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Title: Investigation into the neurological and neurobehavioural effects of long-term agrichemical exposure among deciduous fruit farm workers in the Western Cape, South Africa
Authors: London, Leslie
Department of Community Health, University of Cape Town
Keywords: TOXICITY
Date: Oct-1994
Publisher: Department of Community Health, University of Cape Town
Abstract: It is increasingly being recognised that agrichernical exposure may have adverse chronic health effects in humans, particularly on central nervous system function. However, much of this evidence sterns from studies relating to the effects of acute intoxications (i.e. short-term high dose exposures) and little data exist on the chronic effects of long-term low-dose exposures to agrichernicals in the absence of acute poisoning. Such a finding would have substantial public health implications for prevention and control of chronic morbidity and mortality. This is particularly important in South Africa, where a sizeable portion of the rural population are employed in agricultural work, often under extremely unhealthy living and working conditions, and where occupational agrichernical exposures appear to be substantial. To address this question, this study investigated the prevalence of neurological and neurobehavioural abnormalities amongst 247 fruit farm workers in the Kouebokkeveld in the Western Cape, of whom 163 were current agrichernical applicators. Outcomes measured included neurological symptoms, peripheral vibration sense, motor tremor, as well as performance on the World Health Organisation Neurobehavioural Core Test Battery (WHO NCTB) and a set of neurobehavioural tests based on the Information Processing model of cognitive psychology. These latter tests have been developed in South Africa for subjects of low educational levels and aim to by-pass the powerful effects of culture that complicate traditional neuropsychological testing, which may mask the smaller effects due to occupational chemical exposures. Cumulative, and average lifetime intensity of exposure to organophosphates were estimated using a job-exposure matrix based on a combination of secondary industry data, interview reports and farmer records. Confounders measured included age, education, smoking and alcohol habits, non-occupational exposure to agrichernicals and other potential neurotoxins, past medical history and usage of personal protective equipment...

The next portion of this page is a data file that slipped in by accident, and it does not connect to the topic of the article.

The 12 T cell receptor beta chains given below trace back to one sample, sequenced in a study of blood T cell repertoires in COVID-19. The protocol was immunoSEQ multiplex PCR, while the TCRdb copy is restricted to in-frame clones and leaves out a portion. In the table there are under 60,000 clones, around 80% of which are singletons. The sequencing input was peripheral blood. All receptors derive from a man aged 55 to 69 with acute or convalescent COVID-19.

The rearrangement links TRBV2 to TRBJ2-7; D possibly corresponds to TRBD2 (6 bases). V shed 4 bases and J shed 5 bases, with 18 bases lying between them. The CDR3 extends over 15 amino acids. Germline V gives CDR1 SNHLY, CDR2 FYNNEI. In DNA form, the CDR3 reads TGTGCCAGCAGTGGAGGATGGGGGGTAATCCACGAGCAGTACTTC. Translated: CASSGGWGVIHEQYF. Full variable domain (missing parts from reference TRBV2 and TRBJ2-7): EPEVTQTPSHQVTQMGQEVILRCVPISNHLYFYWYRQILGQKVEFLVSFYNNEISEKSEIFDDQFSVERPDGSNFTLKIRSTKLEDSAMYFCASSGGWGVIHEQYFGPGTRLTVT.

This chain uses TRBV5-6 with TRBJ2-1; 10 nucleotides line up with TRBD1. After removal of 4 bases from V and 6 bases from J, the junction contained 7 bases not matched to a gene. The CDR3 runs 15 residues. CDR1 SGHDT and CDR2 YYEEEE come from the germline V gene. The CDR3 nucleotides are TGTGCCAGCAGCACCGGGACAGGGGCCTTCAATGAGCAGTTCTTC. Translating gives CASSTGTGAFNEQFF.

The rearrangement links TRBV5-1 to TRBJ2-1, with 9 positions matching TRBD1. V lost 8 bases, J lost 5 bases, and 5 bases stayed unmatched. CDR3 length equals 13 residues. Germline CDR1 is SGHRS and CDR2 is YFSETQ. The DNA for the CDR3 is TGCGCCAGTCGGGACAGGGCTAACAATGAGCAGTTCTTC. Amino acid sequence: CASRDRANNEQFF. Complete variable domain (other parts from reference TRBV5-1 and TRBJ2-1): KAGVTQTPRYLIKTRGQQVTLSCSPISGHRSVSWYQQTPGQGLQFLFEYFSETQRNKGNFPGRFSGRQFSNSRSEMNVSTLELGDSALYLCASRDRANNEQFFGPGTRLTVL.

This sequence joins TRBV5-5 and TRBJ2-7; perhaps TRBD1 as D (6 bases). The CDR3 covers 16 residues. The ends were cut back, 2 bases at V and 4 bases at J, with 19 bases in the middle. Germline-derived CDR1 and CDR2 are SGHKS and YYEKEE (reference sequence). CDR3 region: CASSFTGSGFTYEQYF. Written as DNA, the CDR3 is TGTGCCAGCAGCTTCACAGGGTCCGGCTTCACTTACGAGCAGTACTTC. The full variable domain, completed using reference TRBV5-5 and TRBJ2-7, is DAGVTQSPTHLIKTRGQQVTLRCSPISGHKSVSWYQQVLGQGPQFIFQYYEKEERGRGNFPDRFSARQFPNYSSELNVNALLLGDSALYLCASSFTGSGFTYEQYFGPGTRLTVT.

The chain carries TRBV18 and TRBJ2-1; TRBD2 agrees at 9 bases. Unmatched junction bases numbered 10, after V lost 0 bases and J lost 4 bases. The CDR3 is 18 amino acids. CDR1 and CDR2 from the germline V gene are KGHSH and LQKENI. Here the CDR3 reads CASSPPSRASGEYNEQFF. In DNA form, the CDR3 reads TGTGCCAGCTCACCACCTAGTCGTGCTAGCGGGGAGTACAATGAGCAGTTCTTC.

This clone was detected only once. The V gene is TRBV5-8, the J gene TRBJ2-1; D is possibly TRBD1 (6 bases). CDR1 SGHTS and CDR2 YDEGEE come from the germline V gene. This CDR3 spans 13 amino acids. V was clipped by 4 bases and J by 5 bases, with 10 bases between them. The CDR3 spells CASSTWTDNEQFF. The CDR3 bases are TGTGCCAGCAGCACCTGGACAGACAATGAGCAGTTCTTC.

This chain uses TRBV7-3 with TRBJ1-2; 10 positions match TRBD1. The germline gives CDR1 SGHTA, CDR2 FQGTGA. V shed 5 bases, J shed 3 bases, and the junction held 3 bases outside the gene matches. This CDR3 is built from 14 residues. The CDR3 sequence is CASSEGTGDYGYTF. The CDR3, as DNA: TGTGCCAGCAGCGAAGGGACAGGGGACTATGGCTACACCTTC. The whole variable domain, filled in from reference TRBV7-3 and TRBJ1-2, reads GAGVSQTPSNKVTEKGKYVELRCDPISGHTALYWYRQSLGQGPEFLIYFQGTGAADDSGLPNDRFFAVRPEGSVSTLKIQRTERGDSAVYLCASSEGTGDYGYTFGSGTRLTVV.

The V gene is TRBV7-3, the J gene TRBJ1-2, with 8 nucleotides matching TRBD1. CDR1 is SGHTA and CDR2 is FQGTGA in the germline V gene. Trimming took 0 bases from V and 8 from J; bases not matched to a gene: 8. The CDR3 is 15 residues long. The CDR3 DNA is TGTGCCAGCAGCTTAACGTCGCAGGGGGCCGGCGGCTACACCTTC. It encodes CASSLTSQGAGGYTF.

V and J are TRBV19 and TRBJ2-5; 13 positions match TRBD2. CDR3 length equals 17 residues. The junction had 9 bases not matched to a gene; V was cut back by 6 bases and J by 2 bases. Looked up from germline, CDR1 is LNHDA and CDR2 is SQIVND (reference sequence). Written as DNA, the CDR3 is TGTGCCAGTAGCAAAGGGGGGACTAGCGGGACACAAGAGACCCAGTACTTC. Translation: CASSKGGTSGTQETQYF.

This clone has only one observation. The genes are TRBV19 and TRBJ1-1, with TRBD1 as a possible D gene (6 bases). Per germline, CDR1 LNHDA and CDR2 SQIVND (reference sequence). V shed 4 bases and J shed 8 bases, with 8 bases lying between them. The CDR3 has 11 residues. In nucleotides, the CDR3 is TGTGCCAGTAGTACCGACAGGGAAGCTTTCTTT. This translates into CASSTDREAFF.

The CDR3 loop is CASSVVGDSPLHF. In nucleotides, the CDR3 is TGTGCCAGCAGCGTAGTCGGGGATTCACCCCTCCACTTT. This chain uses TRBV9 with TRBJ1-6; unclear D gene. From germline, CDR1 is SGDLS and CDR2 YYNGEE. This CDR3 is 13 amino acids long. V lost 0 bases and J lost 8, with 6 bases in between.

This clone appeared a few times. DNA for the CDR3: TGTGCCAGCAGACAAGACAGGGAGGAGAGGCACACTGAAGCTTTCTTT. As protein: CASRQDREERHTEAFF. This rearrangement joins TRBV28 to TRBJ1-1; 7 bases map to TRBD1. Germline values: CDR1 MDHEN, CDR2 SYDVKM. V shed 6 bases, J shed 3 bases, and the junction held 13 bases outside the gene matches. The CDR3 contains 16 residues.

Description: Pages 147, 148, 198 and 217 missing in v. 1
Pages 7, 96, 97, 143, 144 and 167 missing in v. 2
Project Number: 910275
Project Title: Agrochemicals and Farmworkers (South Africa)
Access: IDRC Only
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